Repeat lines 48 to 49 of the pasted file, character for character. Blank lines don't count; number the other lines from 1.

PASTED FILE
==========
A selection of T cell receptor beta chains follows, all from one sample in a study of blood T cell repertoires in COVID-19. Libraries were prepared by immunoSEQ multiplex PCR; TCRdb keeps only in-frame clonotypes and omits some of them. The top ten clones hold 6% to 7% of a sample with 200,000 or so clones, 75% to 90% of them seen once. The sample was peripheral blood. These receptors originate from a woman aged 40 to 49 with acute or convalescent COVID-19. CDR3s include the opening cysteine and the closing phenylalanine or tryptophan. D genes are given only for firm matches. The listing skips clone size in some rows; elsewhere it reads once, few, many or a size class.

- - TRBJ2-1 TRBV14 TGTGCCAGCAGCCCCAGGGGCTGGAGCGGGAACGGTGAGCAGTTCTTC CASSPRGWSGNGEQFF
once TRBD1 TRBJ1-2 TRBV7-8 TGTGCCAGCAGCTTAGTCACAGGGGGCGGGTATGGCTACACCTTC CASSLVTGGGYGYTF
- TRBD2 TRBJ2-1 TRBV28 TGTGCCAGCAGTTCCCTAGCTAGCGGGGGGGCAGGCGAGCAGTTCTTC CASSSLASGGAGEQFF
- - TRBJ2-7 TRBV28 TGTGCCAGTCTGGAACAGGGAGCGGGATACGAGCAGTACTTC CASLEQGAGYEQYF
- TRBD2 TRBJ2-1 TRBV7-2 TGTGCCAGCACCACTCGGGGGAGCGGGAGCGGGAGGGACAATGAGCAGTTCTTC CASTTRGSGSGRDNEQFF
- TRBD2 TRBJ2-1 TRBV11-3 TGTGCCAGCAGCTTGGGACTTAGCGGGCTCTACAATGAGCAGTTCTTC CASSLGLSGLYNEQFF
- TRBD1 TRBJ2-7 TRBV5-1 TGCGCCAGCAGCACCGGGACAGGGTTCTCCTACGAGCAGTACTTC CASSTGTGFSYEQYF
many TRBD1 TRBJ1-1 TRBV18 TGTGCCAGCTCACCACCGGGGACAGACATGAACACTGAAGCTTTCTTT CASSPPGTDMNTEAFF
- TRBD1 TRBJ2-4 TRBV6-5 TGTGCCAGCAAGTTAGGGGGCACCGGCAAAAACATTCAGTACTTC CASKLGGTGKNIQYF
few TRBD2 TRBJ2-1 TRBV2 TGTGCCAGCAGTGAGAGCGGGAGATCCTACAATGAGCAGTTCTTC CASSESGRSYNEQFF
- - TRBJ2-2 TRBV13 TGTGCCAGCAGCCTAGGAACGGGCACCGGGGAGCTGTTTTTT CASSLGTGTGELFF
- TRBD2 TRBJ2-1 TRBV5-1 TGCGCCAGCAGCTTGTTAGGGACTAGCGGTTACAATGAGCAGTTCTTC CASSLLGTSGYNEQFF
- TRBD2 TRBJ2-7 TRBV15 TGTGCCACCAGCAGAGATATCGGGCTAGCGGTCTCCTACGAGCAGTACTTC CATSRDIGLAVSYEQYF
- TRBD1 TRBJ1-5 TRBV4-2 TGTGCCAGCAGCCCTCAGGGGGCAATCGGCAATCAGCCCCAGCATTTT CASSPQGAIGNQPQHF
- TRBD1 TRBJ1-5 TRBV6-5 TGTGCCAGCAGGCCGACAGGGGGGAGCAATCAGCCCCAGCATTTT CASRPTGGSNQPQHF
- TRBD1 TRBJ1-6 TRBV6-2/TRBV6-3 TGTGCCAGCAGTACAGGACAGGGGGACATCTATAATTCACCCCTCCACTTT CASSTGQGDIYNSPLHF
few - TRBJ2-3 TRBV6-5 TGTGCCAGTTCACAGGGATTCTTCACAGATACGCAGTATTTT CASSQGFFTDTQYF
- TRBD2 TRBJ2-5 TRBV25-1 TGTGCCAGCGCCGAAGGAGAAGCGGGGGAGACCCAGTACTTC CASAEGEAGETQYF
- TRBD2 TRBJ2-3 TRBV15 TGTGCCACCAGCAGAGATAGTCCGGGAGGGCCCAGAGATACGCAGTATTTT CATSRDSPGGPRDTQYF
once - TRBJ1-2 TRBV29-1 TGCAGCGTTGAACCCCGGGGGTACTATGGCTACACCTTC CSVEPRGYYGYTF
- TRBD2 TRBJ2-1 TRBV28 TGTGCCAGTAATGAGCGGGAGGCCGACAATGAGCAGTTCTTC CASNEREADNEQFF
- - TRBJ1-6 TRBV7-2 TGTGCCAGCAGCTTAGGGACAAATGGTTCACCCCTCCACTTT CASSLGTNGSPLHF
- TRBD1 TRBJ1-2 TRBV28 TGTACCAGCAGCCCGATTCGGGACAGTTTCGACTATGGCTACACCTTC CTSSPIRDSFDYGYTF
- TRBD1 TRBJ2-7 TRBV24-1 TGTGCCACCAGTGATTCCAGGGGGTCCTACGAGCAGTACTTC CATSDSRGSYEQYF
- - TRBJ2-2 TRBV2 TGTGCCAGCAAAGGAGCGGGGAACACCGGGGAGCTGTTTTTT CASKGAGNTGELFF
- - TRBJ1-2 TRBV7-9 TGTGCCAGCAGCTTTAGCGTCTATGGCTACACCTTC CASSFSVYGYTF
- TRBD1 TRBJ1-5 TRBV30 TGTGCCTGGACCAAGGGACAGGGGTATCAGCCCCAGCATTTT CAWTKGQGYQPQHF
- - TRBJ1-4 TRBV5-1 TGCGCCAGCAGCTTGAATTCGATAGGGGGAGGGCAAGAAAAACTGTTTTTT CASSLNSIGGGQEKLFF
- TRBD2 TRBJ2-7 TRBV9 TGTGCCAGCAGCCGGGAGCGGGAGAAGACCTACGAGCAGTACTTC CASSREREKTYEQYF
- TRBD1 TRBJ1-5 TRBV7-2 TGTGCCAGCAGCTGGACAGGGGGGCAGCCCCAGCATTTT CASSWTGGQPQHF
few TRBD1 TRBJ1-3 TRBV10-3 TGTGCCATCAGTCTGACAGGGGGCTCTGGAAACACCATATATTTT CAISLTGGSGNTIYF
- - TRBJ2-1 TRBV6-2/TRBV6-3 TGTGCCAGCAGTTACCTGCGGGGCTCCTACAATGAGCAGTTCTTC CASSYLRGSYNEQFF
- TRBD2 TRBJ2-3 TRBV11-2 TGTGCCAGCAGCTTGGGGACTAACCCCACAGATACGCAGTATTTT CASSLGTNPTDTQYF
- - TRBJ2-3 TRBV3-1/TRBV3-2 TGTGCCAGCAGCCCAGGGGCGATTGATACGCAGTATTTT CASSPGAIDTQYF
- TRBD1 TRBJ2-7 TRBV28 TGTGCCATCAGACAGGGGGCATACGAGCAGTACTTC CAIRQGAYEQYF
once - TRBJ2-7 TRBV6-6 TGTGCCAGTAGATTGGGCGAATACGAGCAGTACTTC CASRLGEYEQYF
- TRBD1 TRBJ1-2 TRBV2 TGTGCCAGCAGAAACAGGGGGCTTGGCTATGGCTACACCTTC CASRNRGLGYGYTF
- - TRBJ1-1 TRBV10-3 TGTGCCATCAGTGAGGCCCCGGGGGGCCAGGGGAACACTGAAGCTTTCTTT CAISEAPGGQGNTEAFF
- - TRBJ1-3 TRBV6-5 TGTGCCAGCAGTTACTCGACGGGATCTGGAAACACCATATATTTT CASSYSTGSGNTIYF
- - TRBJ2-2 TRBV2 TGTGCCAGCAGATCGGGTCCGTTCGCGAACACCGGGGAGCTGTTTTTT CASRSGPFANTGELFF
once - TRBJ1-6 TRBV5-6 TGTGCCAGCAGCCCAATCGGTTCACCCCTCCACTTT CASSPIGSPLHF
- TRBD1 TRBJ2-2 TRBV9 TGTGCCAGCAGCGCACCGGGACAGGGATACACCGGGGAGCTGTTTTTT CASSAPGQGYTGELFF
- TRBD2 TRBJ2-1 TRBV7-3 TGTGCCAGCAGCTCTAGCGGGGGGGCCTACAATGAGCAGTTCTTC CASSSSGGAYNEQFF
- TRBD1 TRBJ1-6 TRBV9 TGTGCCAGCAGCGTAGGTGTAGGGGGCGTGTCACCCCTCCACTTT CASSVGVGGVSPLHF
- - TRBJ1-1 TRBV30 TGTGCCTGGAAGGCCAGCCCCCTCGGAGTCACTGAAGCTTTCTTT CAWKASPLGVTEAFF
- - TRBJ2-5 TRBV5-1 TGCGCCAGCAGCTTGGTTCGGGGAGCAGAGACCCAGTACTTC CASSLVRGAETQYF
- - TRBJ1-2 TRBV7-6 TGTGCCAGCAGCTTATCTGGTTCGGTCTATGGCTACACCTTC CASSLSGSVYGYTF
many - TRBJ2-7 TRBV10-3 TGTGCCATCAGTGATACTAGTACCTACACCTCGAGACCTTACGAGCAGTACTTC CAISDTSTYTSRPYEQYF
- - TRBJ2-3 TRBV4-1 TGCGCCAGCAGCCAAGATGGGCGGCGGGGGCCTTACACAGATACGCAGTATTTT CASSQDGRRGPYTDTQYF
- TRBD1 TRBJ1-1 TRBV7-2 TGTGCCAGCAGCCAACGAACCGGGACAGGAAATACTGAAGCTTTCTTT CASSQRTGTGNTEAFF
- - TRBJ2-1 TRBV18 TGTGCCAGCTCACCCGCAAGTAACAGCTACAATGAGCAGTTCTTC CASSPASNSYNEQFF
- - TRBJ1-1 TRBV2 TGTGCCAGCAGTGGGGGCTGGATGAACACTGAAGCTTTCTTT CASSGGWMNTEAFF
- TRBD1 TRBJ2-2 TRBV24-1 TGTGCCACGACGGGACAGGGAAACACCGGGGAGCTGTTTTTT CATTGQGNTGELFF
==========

- - TRBJ1-2 TRBV7-6 TGTGCCAGCAGCTTATCTGGTTCGGTCTATGGCTACACCTTC CASSLSGSVYGYTF
many - TRBJ2-7 TRBV10-3 TGTGCCATCAGTGATACTAGTACCTACACCTCGAGACCTTACGAGCAGTACTTC CAISDTSTYTSRPYEQYF